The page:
What is the average life cycle of a butterfly?

Although different butterfly species have different life expectancies, they all follow the same cycles – from eggs, to caterpillars, to chrysalises, to adult insects.

Egg Stage

All butterflies start out as larvae and then go through a complete metamorphosis to reach the final stage. This all starts with female butterflies laying their eggs on host plants, where their larva can eventually feed and grow. Butterflies usually lay their eggs in spring, summer, or early fall – and this, too, can vary cross-species.

Butterflies typically lay dozens of eggs at a time, though some may produce hundreds in an effort for as many to survive as possible. Any surviving eggs will hatch into larva, usually over the course of a week.

Caterpillar Stage

Larva, or caterpillars, will then feed intensively over the course of a month to five weeks and will store much of its food to live on when emerging from its chrysalis.

Caterpillars shed their skin usually about four or five times during this stage of their lives. That shouldn’t be much of a surprise given that they can grow to about 100 times their initial size! This period of a butterfly’s life is highly transformative – molting can sometimes change the color of a larva’s appearance, such as you’d see from the black swallowtail.

Pupa / Chrysalis Stage

A caterpillar will then enter the transition stage, or the third step, of its life cycle, spinning silk or hardening into chrysalises for several weeks to months at a time.

You may be picturing a chrysalis hanging from a branch – however, some species also hide their chrysalis in leaves, or even underground. Many species of butterfly and moth – such as the Saturniidae – will bury their pupas to avoid the risk of losing moisture. For a butterfly to successfully transform and emerge from a healthy chrysalis after a period of at least ten days, its pupa will need to be moist and humid.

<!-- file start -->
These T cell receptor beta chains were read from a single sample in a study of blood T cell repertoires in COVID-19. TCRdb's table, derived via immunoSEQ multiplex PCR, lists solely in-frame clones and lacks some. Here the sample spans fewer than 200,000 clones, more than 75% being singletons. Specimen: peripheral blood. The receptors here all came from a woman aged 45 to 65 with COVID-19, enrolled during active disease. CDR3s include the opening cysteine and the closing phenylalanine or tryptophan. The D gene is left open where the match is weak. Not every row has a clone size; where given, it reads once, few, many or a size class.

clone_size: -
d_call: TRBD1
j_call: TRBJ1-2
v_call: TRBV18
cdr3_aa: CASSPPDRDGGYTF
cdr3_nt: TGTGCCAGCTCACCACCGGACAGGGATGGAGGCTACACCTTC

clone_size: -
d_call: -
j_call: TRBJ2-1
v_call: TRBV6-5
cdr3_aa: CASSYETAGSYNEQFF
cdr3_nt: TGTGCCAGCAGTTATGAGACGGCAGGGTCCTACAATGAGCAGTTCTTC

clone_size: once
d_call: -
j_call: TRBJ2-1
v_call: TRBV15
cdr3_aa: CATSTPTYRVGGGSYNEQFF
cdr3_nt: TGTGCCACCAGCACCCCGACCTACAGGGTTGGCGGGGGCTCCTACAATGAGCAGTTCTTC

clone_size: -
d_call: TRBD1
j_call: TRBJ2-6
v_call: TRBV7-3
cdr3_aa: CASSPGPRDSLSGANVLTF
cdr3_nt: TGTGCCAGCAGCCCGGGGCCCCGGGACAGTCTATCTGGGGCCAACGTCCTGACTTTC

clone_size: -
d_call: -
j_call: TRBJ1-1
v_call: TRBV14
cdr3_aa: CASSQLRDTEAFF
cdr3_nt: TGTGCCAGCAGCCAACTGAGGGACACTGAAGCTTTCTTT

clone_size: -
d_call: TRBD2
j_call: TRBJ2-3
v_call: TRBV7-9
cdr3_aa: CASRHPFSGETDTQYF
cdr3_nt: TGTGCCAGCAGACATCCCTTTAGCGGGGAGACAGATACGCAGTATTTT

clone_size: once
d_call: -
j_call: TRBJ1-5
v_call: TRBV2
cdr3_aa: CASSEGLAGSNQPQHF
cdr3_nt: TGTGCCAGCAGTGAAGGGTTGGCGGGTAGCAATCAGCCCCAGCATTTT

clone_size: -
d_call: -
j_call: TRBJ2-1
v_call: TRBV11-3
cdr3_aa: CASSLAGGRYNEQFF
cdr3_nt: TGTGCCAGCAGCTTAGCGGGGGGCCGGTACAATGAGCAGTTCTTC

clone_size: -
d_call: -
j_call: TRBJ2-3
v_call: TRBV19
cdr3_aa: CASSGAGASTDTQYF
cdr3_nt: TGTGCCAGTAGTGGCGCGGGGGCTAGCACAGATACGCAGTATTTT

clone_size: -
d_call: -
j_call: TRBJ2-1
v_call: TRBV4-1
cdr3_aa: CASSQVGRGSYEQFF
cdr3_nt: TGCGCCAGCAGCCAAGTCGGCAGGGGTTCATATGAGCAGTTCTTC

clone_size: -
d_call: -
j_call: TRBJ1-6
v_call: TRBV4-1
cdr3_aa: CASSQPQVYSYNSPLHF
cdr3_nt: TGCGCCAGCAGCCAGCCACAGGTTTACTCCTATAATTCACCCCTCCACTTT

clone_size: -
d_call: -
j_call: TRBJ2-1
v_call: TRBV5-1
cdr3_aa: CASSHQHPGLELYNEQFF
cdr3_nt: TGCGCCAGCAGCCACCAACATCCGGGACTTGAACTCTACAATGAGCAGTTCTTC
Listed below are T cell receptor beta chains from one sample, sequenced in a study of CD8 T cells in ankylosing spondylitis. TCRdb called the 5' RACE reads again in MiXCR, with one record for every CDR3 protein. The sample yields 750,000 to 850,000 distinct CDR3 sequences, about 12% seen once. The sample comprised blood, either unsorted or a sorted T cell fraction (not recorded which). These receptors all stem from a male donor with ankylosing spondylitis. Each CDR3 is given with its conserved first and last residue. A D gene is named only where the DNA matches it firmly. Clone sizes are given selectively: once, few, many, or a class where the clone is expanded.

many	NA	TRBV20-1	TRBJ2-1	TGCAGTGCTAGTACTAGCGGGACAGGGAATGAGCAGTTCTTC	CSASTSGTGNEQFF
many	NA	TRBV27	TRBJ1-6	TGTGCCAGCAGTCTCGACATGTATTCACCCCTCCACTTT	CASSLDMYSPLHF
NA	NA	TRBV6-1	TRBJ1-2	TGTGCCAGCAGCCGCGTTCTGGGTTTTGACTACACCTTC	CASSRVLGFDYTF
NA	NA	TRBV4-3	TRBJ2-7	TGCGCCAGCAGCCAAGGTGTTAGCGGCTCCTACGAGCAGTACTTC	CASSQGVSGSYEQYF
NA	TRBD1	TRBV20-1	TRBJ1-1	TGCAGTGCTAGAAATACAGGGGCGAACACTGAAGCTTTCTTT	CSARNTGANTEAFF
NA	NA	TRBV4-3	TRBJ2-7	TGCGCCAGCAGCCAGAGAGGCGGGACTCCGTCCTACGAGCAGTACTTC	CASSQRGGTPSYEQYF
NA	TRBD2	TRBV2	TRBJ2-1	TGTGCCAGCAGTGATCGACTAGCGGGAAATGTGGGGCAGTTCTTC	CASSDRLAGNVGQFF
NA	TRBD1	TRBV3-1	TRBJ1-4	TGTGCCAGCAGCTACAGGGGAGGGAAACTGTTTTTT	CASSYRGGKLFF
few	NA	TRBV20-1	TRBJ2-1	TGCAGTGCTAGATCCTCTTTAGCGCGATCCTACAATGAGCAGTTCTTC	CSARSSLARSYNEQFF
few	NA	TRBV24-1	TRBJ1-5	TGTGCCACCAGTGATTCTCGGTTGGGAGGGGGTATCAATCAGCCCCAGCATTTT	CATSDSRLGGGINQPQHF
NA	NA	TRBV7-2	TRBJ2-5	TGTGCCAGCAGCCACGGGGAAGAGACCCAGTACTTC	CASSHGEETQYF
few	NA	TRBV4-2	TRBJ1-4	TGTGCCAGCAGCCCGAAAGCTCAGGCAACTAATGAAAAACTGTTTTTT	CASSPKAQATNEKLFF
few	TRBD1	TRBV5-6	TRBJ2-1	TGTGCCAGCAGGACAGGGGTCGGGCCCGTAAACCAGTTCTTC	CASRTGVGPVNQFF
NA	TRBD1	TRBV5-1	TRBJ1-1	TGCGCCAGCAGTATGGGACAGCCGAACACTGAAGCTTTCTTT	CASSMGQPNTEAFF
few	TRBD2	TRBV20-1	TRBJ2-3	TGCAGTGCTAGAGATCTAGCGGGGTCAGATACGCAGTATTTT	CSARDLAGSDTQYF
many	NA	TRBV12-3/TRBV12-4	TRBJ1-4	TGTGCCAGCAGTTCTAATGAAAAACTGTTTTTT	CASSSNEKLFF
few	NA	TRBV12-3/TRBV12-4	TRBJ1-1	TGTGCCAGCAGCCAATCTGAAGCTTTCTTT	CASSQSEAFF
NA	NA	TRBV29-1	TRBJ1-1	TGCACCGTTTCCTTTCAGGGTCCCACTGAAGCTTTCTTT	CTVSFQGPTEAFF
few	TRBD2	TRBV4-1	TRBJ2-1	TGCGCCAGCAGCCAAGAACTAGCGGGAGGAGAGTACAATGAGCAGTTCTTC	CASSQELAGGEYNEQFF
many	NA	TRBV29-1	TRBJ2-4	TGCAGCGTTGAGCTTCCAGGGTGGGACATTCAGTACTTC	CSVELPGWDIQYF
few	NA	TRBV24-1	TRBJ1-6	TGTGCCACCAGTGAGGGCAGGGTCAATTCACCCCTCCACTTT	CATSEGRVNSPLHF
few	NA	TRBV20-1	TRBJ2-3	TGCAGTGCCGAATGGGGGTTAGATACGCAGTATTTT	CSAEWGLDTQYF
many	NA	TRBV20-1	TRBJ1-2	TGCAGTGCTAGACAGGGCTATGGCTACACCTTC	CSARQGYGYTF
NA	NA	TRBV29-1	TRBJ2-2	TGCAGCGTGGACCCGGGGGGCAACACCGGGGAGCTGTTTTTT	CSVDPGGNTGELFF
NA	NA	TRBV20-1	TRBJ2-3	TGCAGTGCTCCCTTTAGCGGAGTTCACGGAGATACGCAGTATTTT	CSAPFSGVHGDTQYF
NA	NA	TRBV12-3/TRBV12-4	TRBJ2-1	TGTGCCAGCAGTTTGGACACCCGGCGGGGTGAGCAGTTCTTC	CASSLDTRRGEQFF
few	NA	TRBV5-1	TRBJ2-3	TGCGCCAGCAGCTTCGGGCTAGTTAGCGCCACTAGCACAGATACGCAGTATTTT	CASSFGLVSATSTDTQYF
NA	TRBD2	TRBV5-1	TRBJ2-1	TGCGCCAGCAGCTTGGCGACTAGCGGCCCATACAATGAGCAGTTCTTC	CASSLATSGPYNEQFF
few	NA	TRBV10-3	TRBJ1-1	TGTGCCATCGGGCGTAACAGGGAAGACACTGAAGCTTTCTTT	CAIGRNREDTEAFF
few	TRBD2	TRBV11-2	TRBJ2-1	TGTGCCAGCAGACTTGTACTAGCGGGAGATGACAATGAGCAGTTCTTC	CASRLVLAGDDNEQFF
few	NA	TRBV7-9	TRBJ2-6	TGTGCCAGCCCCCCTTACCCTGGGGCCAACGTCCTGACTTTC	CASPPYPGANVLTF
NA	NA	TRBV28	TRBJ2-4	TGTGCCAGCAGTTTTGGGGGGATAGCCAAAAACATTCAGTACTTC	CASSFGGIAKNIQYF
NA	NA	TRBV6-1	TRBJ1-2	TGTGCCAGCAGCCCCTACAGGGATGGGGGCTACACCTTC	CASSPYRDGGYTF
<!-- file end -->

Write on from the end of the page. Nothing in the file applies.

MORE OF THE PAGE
Butterfly Stage

Butterflies will then emerge from their cocoons, or pupa, when their environment demands it – for example, if the weather is warm enough for the insects to start hunting and feeding. As discussed earlier, chrysalis emergence can vary wildly from species to species.

The butterfly stage (as we know it) is the final step in this insect’s lifespan, meaning it will no longer grow or develop beyond this adult point in their lives. Sad but true – you can now expect a butterfly to flutter around for a few weeks to months at a time.

What can I do to help butterflies live for longer?

As a wild yard owner, your duty to your butterflies is largely to ensure they have a ready supply of food to enjoy from across your garden. For example, growing butterfly-friendly flowers such as sunflowers, azaleas, pansies, and zinnias will help to provide a wide variety of nectar-rich blooms for these insects to feed on during their active months.

Otherwise, be sure to provide small pools of water with landing platforms so they can safely drink – and if you’re running low on flowers, set up a butterfly feeder with sugar water. The rest is up to the butterfly – enjoy watching them through the warmer months while you can!

About The Author
Robert has been an avid birdwatcher pretty much his entire life. Living in the suburbs he does his best to bring wild birds into his backyard. He currently has 13+ bird feeders in his yard and also raises and races homing pigeons. Robert writes part-time for Wild Yards, mostly about the subject he cares most about - birds.